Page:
The valuation of early-stage investments in NZ

Valuing these early stage companies is challenging given their highly uncertain nature and can definitely be viewed as an art rather than a science. Unsubstantiated revenue and profit prospects and the tendency for parties on either side of the transaction to have good reason to argue the number up or down according to their viewpoint ensures that this will inevitably be the case.

Consider a firm that has a unique business concept, significant growth opportunities, and no real positive cash flow to show the profit potential of the venture. Valuing such high growth, high-uncertainty firms is a major challenge faced by angel and venture capital investors around the world.

Valuing a company too low means possible over-dilution of the founder’s ownership stake, or even, if investors and the founder don’t agree on pricing, lead to the company not being financed at all. Raising money at too high a valuation may mean that investors do not have an ownership interest that properly reflects the investment risks that they are taking. It also increases the risks of subsequent “down rounds”, and will definitely have a negative impact on the investment returns that investors ultimately achieve. Again, it may also lead to the company not being financed at all if the entrepreneur is not willing to accept a lower valuation than they would like.

The dataset shows that the median, seed, start-up, and early expansion pre-money valuations were $1.08m, $2.4m and $7.45m respectively. There is, however, substantial variance across industry sectors. The Software and Services industry sector has the lowest median pre-money valuation at seed stage, at $500,000; rising to $1.85 million median pre-money valuation at start-up stage. The Biotech, Capital Goods, and Energy sectors have median pre-money valuations of $2.5m Seed, $3.9m Start-up and $10.7m early expansion. Stripping out the distorting effect of these sectors from the data has a substantial effect on the median pre-money valuations on the balance of the dataset.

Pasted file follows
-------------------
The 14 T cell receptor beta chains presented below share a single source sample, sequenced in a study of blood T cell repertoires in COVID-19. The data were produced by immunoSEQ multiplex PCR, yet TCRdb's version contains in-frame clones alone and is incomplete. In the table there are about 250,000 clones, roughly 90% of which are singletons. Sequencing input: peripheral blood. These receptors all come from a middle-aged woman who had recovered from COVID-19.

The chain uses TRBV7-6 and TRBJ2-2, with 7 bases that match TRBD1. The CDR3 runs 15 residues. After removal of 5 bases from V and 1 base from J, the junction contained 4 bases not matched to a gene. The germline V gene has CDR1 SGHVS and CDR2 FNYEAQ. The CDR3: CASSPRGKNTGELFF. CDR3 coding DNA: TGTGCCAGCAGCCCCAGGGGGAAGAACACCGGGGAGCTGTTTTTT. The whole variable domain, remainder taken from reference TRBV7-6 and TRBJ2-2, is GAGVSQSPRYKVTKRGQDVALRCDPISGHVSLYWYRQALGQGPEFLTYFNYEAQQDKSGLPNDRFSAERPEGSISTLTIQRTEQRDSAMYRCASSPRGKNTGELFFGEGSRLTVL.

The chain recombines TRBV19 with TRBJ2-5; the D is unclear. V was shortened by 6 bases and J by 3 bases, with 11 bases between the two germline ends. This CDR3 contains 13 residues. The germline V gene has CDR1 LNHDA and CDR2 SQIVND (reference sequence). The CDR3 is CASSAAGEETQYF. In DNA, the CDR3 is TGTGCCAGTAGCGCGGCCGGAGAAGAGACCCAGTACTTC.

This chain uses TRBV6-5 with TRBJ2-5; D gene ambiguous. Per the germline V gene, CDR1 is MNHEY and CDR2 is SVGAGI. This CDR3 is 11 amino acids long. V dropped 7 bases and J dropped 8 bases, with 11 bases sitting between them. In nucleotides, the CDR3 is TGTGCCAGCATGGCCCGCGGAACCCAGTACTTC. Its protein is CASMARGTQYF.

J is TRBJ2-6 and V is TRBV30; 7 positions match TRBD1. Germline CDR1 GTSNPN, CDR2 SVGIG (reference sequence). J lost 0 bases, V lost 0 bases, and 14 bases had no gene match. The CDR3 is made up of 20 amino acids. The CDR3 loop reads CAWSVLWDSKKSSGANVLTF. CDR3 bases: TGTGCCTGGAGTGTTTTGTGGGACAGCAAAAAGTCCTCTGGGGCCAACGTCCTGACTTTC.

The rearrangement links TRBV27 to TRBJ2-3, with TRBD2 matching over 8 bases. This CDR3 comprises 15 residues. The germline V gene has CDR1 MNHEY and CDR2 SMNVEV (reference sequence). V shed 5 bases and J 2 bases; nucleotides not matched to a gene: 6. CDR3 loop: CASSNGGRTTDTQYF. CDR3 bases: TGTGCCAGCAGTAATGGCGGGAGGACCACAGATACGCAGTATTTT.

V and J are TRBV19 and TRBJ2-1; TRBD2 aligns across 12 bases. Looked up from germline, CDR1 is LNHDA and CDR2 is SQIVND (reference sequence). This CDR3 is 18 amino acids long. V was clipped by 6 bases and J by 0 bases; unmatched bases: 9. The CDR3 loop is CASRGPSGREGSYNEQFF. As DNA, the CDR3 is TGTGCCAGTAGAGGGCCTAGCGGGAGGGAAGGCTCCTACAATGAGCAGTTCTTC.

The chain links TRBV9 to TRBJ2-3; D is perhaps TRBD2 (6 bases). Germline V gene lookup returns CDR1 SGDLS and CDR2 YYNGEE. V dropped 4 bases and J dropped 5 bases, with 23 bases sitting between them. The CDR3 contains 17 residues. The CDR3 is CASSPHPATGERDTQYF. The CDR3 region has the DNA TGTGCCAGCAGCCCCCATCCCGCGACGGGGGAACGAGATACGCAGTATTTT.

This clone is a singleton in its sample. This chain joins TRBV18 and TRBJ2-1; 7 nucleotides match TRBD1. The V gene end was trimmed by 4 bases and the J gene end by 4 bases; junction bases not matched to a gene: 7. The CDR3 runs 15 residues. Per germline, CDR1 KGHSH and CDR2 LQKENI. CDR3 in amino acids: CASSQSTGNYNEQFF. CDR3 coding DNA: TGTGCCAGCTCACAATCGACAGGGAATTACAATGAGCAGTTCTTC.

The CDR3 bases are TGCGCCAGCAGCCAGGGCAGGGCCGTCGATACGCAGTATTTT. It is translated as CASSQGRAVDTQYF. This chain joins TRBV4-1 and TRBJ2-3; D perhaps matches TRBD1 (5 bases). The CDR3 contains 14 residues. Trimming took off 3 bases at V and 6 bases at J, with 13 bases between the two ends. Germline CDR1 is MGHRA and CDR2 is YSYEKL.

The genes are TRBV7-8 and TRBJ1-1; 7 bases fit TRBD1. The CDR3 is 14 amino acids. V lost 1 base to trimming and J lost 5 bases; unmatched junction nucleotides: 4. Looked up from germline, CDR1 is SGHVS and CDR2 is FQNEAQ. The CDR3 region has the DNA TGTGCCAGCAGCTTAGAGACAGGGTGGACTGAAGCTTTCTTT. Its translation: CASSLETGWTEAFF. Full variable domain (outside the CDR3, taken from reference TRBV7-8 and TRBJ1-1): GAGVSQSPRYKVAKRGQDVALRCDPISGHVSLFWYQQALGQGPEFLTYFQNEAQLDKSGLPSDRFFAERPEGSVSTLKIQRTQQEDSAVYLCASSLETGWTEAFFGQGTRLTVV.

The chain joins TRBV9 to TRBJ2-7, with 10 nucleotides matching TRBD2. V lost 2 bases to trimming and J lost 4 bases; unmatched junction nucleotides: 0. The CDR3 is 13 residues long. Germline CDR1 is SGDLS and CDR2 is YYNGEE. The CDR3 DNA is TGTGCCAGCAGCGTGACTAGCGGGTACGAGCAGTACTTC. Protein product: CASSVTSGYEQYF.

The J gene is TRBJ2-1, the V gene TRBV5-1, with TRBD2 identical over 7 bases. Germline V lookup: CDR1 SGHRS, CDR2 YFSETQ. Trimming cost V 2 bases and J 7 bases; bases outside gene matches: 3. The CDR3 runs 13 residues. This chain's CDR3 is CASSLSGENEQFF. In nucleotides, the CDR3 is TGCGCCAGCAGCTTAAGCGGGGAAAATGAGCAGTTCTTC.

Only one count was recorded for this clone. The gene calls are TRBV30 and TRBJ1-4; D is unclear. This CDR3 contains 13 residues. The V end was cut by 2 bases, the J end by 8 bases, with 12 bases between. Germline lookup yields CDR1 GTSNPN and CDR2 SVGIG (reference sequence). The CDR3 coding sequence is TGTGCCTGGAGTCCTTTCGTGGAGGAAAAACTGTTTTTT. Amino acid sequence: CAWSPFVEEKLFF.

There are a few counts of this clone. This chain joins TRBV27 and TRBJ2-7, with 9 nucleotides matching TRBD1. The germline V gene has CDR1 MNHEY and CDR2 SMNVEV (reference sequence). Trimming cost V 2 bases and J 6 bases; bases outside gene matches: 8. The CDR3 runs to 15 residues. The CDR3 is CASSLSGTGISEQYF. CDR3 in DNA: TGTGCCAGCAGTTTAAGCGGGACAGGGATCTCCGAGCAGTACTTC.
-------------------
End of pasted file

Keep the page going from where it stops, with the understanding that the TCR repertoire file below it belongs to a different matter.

• We do not have an accurate picture as yet of the relationships between initial early-stage company valuations and the investment returns ultimately being achieved by investors on exit.
  • The amount of time it takes for investors to realise returns from an investment is of critical importance to the calculation of their final investment return – and this is particularly so for angel and venture type investment.
  • Generally, investee companies are raising funding frequently and in small amounts. This suggests a drip-fed funding approach to see companies past milestones but which leaves many underfunded.
  • A portfolio approach to early stage investing is crucial in order to maximise the chances of generating appropriate investment returns but we are only just beginning to see increased uptake of this approach in the New Zealand market.

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